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Cook on Kalinka Van’t Zorgvliet & Measuring the Risk

©Atalya Boytner / MLSJ

When U.S. rider Karl Cook and 13-year-old mare Kalinka Van’t Zorgvliet entered the ring for the 1.55m Major League Show Jumping (MLSJ) CND5* Grand Prix of Traverse City, there was pressure from all sides.

As part of a five horse jump-off, Cook watched Irishmen Darragh Kenny and Andrew Bourns put together respectable four-fault rounds with competitive times over the tricky Marina Azevedo course. In the chute was one of the fastest combinations in the world, U.S. rider Kent Farrington and 10-year-old stallion Landon.

Cook, however, kept his composure, looking only between the ears of Kalinka and to the pitfalls that saw his competitors carry rails to the ground to decide where to ride conservative and where to put some extra gas.

“At the time I was more focused on what had happened before me because I’d seen Andrew [Bourns] go, I’d seen Darragh [Kenny] go, and I saw where the risks were,” explained Cook.

“So I tried to temper those risks as best as I could. Now, of course, I knew Kent was coming up after me. But I thought it was much better to go clear and maybe be a little bit off than to go whole hog and have eight faults and end up fifth. So I was actually looking more at Andrew and Darragh.”

Cook posted the only double clear round out of an original 38 horse field. He also finished the track in a brisk 43.47 seconds, considerably faster than his four fault competitors.

Bourns and 12-year-old gelding Sea Topblue followed with 45.30 seconds, while Kenny and nine-year-old Hamrah Van Het Exelhof Z logged 48.10 seconds, good enough for third place. Farrington and Landon ultimately landed off the podium with an aggressive time of 42.58 seconds and eight faults.

Kalinka has sported Cook’s saddle since 2019. The pair boasts an impressive 67% top 10 finish average over nine rounds at 1.55m, according to Jumpr App. At the 1.60m height, where they’ve jumped 15 rounds, that average jumps to a phenomenal 83% top ten finish average.

“When you’ve had horse for a while, when you get on them to start warming up, they just give you a feeling. And I had a really great feeling from her. The first round was very tough, but she fought so hard in that first round. I tried my best in the first round to put her at the best places. I wasn’t 100% accurate there, but she was with me the whole time,” said Cook.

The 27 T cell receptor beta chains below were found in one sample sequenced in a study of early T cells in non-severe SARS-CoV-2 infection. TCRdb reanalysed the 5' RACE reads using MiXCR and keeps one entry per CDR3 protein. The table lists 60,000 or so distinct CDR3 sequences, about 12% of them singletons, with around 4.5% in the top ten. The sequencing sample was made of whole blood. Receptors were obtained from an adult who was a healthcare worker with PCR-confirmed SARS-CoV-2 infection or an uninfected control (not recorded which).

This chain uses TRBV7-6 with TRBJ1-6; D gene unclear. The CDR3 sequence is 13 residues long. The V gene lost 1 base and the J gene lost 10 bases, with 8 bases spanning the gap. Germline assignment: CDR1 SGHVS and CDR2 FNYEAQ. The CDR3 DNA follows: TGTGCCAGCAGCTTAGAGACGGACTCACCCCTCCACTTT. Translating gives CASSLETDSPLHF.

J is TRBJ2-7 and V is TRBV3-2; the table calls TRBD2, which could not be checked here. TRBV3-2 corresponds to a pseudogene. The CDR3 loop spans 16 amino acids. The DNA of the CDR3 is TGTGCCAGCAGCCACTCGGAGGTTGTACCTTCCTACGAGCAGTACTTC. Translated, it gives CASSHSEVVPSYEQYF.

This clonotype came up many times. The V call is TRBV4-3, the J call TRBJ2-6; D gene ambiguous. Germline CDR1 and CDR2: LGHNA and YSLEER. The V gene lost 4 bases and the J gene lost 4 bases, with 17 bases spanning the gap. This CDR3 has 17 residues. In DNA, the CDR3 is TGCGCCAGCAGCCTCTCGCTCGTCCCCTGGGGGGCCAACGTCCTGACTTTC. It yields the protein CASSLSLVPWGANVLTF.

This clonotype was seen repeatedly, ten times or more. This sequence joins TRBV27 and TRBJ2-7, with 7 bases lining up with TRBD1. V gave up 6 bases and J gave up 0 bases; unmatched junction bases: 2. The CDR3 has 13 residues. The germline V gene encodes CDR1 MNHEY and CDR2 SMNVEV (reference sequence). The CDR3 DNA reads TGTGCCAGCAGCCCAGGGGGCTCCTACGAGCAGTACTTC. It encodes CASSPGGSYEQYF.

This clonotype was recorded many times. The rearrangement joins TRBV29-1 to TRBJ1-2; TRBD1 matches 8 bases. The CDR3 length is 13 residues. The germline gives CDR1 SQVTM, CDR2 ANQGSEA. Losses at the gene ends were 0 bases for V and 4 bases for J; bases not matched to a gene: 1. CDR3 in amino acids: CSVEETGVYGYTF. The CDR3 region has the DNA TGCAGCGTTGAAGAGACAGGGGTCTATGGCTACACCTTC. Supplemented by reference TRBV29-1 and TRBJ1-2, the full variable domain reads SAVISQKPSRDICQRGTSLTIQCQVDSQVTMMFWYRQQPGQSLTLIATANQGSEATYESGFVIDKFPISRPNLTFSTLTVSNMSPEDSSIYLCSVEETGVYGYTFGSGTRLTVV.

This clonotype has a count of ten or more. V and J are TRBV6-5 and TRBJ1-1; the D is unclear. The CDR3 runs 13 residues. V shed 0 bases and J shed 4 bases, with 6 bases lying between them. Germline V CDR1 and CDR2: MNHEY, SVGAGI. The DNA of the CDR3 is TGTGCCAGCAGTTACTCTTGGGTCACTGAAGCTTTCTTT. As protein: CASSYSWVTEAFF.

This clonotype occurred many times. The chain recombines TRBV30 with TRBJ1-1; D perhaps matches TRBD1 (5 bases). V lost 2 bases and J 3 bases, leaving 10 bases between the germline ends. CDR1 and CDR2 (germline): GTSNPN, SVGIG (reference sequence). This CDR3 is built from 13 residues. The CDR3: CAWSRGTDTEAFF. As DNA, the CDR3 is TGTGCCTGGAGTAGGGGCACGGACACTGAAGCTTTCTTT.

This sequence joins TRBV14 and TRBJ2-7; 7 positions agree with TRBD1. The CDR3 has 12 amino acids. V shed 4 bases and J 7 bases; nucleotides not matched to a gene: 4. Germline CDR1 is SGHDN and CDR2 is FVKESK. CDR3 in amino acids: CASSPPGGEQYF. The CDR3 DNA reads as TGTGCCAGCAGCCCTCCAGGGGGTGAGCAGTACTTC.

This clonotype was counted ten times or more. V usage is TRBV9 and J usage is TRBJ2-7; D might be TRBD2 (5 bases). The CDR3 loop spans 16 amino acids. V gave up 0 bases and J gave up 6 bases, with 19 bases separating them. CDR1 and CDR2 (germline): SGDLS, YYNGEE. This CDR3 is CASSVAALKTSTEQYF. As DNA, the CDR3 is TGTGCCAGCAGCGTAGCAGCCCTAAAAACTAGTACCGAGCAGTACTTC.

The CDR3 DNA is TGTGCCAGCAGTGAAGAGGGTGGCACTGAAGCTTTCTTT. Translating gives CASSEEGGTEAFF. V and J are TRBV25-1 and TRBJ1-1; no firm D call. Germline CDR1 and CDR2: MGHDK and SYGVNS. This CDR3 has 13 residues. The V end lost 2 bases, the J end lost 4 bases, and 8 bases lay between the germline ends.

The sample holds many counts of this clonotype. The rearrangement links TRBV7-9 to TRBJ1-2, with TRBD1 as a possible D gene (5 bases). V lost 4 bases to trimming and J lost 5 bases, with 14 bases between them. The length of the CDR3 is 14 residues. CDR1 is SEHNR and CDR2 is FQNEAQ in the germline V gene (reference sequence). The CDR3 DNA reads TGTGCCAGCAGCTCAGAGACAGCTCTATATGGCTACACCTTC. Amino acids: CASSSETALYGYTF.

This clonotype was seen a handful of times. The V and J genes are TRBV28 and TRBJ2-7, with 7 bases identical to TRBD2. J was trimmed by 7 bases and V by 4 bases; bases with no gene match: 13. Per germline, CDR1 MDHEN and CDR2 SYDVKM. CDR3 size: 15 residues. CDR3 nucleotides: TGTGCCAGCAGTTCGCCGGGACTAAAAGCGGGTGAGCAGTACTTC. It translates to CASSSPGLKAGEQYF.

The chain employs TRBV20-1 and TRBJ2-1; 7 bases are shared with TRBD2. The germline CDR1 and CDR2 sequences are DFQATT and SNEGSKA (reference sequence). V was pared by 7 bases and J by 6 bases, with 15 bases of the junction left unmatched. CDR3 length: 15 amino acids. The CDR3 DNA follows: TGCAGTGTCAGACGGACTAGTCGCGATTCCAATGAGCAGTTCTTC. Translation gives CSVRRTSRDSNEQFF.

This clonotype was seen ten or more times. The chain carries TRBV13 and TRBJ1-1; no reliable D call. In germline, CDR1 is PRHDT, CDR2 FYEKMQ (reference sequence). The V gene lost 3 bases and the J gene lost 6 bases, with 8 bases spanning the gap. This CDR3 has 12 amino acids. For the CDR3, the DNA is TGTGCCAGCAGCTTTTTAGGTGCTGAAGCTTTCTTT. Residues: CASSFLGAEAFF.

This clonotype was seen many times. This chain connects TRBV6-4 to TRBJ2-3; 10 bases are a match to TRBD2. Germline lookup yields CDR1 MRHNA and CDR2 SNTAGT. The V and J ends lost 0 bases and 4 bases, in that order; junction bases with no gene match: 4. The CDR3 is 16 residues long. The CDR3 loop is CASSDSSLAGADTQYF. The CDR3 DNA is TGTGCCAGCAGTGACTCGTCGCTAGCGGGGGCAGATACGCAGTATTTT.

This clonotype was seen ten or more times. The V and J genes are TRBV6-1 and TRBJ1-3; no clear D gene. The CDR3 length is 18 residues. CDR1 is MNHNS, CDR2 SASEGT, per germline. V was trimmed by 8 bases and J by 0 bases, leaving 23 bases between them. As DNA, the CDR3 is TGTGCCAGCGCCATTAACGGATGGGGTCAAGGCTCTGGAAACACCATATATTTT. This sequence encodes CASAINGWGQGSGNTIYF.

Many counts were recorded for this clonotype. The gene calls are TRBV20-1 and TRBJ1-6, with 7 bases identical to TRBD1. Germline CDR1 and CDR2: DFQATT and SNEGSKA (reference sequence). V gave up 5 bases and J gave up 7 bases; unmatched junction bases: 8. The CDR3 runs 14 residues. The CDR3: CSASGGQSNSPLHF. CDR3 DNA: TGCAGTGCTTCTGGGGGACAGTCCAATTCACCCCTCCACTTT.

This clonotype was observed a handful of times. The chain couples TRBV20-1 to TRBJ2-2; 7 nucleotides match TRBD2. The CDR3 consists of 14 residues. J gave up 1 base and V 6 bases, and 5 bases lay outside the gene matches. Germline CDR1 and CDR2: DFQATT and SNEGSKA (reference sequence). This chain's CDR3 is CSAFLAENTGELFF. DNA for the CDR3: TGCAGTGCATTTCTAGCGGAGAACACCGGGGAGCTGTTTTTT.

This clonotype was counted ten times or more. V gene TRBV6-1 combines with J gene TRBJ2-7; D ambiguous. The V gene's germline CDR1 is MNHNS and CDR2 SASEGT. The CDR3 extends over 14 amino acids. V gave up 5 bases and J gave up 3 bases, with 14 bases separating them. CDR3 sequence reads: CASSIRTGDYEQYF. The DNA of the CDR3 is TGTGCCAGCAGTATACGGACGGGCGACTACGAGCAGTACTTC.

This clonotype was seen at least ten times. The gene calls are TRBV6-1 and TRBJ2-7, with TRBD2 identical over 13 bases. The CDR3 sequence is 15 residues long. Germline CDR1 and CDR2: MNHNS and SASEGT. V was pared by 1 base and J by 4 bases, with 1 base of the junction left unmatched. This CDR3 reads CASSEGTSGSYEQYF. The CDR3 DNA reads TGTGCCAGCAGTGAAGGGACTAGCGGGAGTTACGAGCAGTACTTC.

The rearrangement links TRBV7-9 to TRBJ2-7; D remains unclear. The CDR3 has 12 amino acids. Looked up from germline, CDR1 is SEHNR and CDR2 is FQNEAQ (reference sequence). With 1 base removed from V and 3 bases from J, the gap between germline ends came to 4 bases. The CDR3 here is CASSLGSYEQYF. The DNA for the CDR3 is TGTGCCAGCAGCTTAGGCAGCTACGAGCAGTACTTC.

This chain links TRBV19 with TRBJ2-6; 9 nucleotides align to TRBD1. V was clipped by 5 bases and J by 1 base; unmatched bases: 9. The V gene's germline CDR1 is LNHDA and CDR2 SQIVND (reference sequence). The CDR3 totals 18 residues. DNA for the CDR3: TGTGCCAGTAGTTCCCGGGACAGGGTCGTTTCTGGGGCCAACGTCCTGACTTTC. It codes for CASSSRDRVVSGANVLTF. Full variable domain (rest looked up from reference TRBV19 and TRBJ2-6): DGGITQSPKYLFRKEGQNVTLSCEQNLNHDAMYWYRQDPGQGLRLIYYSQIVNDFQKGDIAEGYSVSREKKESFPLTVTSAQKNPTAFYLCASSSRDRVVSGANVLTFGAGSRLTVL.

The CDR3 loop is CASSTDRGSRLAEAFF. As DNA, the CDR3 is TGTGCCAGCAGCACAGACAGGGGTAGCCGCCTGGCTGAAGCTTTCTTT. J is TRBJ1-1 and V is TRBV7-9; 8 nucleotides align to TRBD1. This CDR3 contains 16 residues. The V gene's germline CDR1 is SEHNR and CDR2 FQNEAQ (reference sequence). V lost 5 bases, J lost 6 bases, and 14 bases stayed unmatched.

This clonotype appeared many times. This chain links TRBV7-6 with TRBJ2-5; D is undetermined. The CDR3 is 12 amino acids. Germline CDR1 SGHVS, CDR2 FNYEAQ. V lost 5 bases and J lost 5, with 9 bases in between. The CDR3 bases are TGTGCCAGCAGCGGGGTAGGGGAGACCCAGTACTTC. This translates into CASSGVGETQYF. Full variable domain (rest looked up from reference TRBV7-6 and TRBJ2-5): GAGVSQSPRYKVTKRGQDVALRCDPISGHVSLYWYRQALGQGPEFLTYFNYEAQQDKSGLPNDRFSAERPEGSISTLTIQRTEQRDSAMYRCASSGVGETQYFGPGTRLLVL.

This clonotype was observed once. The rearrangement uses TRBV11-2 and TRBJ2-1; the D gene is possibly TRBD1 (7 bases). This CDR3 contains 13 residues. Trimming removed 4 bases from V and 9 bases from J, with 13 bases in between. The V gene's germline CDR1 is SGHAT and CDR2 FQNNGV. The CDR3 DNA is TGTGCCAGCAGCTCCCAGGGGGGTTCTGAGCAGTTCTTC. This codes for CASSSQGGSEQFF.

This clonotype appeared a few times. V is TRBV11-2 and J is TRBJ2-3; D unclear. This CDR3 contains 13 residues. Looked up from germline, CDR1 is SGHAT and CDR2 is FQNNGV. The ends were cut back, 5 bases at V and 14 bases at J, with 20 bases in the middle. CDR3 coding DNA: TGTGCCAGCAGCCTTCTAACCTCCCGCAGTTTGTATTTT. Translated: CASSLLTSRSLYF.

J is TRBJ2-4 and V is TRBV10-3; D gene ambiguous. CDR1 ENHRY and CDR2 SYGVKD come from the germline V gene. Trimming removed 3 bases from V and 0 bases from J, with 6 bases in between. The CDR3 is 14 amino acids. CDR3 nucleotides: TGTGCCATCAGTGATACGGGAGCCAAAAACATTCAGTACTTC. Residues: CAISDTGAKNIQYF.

“So knowing her I knew that wasn’t going to change for the second round. So I felt I had a good shot. If I didn’t make any gross errors, she was going to be right there with me.”

With a deep pool of show jumping talent decorating the start list, the podium finishers attested that the course was elevated for the task of challenging its most seasoned combinations, requiring precision, skill and a bit of risk to execute.

“Marina did an unbelievable job. It has been a while since I’ve jumped a course that presented so many challenges and the time allowed wasn’t really that big of a factor. But there are so many challenges where there wasn’t an easy answer, and there were rails but there weren’t any crazy disasters,” said Cook.

I’ll also add to that there was no one bogey line. The line to the double vertical was difficult, but realistically, I’m sure if you look at the stats, the rails are coming down all over the course,” said Bourns.

“All over,” echoed Cook.

“For me, that’s a sign of a really solid 5* top sport course,” said Bourns, who was far from disappointed with is second place finish.

©Andrew Ryback Photography

The Bourns family has owned Sea Topblue since he was a foal, and Bourns noted that Saturday evening’s result was one of his best yet. Feeling in top form, Bourns blamed rider error for ultimately keeping Sea Topblue from leading the victory lap.

“For Sea Topblue, it’s probably one of his better results in his career…I think I misjudged the double in the jump off. I’m not sure if I would have beat Karl because he was coming after me, and he would have known the course. But I certainly would have given him a better run for his money if I had just made a slightly better judgement on the double,” said Bourns.

“It certainly wasn’t Sea Topblue’s fault today. Anyway, he was out for the win,” Bourns laughed.

Related reading: The Bourns Identity

©Andrew Ryback Photography

Kenny too was content to his third place fate, riding the greenest horse of the group. Hamrah Van Het Exelhof Z has only jumped two rounds at 1.60m.

“I’m very happy, to be honest. I knew going into the jump off, I didn’t really have a chance to beat Karl. My horse is nine-years-old, and is super, super green. He only stepped up to the 5* level in Spruce Meadows. He’s jumped clear in every 5* Grand Prix he’s jumped in so far. I think he’s a really special one, but it would have been no match for Karl’s horse today,” said Kenny.

“I’m really excited for this horse. I think next year he can be an incredible horse. He’s so talented and he just keeps getting better every round.”

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